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EU Leaders Reaffirm Libya Migrant Policy Despite Criticism

Italian border police officers escort sub Saharan men on their way to a relocation center, after arriving aboard the Golfo Azzurro rescue vessel at the port of Augusta, in Sicily, June 23, 2017.
Italian border police officers escort sub Saharan men on their way to a relocation center, after arriving aboard the Golfo Azzurro rescue vessel at the port of Augusta, in Sicily, June 23, 2017.

European Union officials on Thursday reaffirmed the need to tackle Europe's migrant crisis in Libya and surrounding countries, amid continued resistance in Europe to welcome refugees.

Italy announced some 30 million euro (US$34 million) in new investments aimed at preventing migrants from ever reaching or leaving Libya's lawless shores where smugglers operate. And EU interior ministers warned they might sanction migrants' home countries with visa restrictions if they refuse to take their people back when their European asylum bids fail.

Europe's migration crisis was on the agenda at two meetings Thursday: an informal EU-wide interior ministers meeting in Tallinn, Estonia, and a meeting in Rome of foreign ministers from Libya, surrounding African countries and selected European partners.

Amid mounting anti-immigrant sentiment across Europe, Italy has increased its complaints that it can no longer shoulder the burden of the migrant crisis alone. Faced with national elections later this year or next, the Italian government has recently threatened to close its ports to non-Italian flagged rescue ships in hopes of forcing other European countries to take migrants in.

In Rome, Foreign Minister Angelino Alfano said Italy was pledging 10 million euros to help Libya's southern neighbors - Niger, Chad and Sudan - better control their borders so migrants can't reach Libya. Another 18 million euros is slated for the voluntary repatriations of migrants who reach Libya and decide not to continue their journeys north.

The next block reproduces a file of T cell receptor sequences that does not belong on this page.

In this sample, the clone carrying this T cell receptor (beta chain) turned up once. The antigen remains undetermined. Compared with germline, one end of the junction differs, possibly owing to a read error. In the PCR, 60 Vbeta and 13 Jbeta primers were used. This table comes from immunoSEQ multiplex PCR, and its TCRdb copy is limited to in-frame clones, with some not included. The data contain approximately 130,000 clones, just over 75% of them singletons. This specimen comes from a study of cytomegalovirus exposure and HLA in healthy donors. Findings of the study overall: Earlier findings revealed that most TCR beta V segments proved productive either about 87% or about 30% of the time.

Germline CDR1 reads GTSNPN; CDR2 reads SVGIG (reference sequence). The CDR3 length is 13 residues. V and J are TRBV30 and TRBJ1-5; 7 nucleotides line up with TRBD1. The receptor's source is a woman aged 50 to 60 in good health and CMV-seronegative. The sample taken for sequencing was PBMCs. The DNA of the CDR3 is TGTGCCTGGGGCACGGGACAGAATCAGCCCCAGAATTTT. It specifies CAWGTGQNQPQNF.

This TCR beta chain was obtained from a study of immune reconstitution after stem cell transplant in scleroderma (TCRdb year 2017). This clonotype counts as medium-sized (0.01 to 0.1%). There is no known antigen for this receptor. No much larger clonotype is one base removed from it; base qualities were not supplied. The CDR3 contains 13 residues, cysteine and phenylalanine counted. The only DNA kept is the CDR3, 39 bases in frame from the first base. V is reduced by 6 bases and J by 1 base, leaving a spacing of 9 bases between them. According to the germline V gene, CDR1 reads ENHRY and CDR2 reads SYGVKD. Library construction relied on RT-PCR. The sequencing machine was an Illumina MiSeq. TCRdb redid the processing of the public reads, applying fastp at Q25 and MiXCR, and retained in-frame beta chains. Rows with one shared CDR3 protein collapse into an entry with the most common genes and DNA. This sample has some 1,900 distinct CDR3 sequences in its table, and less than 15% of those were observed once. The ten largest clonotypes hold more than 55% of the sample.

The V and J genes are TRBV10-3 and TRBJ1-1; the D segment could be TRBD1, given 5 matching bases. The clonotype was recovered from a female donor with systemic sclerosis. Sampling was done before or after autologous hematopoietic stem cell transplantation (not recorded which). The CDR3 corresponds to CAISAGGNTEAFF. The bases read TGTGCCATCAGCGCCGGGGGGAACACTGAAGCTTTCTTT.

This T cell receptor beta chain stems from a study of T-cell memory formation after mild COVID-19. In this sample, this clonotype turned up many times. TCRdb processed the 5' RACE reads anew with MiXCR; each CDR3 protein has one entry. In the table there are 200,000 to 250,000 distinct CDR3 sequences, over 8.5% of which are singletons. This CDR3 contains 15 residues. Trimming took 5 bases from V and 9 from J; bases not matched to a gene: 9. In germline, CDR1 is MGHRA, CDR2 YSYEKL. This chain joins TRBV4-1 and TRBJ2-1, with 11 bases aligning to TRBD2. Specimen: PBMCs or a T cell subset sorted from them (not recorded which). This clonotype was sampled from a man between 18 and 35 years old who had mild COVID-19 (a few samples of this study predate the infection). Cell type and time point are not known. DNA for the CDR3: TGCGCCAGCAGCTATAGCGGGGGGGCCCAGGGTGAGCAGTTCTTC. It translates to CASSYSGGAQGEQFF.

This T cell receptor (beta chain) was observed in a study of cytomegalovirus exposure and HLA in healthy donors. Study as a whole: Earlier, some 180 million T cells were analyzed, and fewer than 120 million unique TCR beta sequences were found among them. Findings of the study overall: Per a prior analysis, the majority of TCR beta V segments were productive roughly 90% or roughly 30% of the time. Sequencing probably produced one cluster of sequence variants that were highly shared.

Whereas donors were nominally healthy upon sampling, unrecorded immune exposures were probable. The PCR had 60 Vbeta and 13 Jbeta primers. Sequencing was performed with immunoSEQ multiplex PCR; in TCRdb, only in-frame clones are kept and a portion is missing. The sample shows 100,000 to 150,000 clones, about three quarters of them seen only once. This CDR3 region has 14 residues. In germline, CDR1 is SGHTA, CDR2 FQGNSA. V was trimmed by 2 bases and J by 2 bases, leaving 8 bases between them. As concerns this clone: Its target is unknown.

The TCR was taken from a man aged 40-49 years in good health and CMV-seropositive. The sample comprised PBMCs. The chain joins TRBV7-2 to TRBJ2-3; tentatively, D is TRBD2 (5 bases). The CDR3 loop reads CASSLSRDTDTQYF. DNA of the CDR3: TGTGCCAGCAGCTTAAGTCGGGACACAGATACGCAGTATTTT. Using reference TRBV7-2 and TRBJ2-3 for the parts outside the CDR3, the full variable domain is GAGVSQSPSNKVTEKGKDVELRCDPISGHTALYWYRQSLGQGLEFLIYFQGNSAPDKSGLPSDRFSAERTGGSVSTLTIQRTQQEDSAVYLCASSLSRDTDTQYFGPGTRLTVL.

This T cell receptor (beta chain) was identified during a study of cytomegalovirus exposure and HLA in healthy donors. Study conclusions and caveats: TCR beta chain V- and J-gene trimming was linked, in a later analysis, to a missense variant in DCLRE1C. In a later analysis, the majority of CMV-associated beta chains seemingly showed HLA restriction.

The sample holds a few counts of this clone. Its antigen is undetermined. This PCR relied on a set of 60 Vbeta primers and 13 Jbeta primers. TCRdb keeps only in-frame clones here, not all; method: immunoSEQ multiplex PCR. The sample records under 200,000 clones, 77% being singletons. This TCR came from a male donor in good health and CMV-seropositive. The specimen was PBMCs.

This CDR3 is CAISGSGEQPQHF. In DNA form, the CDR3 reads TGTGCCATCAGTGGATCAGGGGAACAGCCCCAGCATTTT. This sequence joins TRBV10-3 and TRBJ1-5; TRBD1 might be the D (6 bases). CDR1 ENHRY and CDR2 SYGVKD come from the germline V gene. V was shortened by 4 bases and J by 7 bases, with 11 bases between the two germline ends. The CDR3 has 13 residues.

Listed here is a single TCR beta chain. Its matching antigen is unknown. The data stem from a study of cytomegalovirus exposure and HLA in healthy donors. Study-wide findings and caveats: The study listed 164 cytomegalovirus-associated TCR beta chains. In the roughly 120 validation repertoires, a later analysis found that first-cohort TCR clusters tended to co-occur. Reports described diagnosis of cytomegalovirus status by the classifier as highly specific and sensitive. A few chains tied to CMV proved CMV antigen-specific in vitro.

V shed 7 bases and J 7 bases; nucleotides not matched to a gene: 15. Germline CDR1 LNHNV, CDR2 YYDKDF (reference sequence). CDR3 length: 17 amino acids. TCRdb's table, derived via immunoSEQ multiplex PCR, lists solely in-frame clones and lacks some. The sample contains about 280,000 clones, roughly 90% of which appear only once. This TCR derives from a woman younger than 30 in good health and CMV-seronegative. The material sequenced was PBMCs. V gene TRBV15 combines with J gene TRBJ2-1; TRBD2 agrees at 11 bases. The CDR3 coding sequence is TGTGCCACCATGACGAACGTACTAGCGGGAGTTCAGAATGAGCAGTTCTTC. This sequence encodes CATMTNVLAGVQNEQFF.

“In order to lower the numbers leaving Libya, we have to lower the numbers entering,” Alfano told a press conference.

In Tallinn, the interior ministers called for aid groups conducting rescue operations in the Mediterranean to follow a code of conduct, after prosecutors in Italy have accused some of complicity with Libyan-based smugglers.

The ministers also vowed to crack down on countries that refuse to take their nationals home when their asylum bids fail in Europe, including imposing limits to visa programs.

And they promised to “enhance the capacity of the Libyan coast guard,” to better patrol its coasts and turn back migrant boats, despite renewed criticism from Amnesty International that such a policy is “reckless” given Libya's lawlessness.

On the eve of the meeting, the human rights group said the turnback policy risked victimizing desperate migrants even more since they risk grave human rights abuses once returned to Libya and trapped there.

More than 2,000 migrants to Europe have died at sea so far this year while over 73,380 have reached Italy. By year's end, the number of arrivals is expected to match or exceed the 181,400 who made it in 2016, which was more than in the two previous years, the report said.

Amnesty said it was “deeply problematic” to unconditionally fund and train Libya, where human rights are lacking and the coast guard has been known for violence and even smuggling.

The group cited an August incident off Libya's coast in which attackers shot at a Doctors Without Borders rescue boat. A U.N panel of experts on Libya later confirmed that two officers from a coast guard faction were involved.

In May, the Libyan coast guard intervened in a search-and-rescue operation another non-governmental organization was performing. The coast guard officers threatened migrants with weapons, took command of their wooden boat and took it back to Libya, Amnesty reported.

Amnesty is not alone in its concern.

The search-and-rescue director for Save the Children, Rob MacGillivray, said in a statement that rescued migrants have recounted horrors from Libya, including claims of sexual assaults, sales to others for work and whippings and electrical shocks in detention centers.

“Simply pushing desperate people back to Libya, which many describe as hell, is not a solution,” MacGillivray said.

EU Migration Commissioner Dimitri Avramopoulos conceded at a recent news conference in Paris that the EU is drawing on a country in “very precarious conditions.”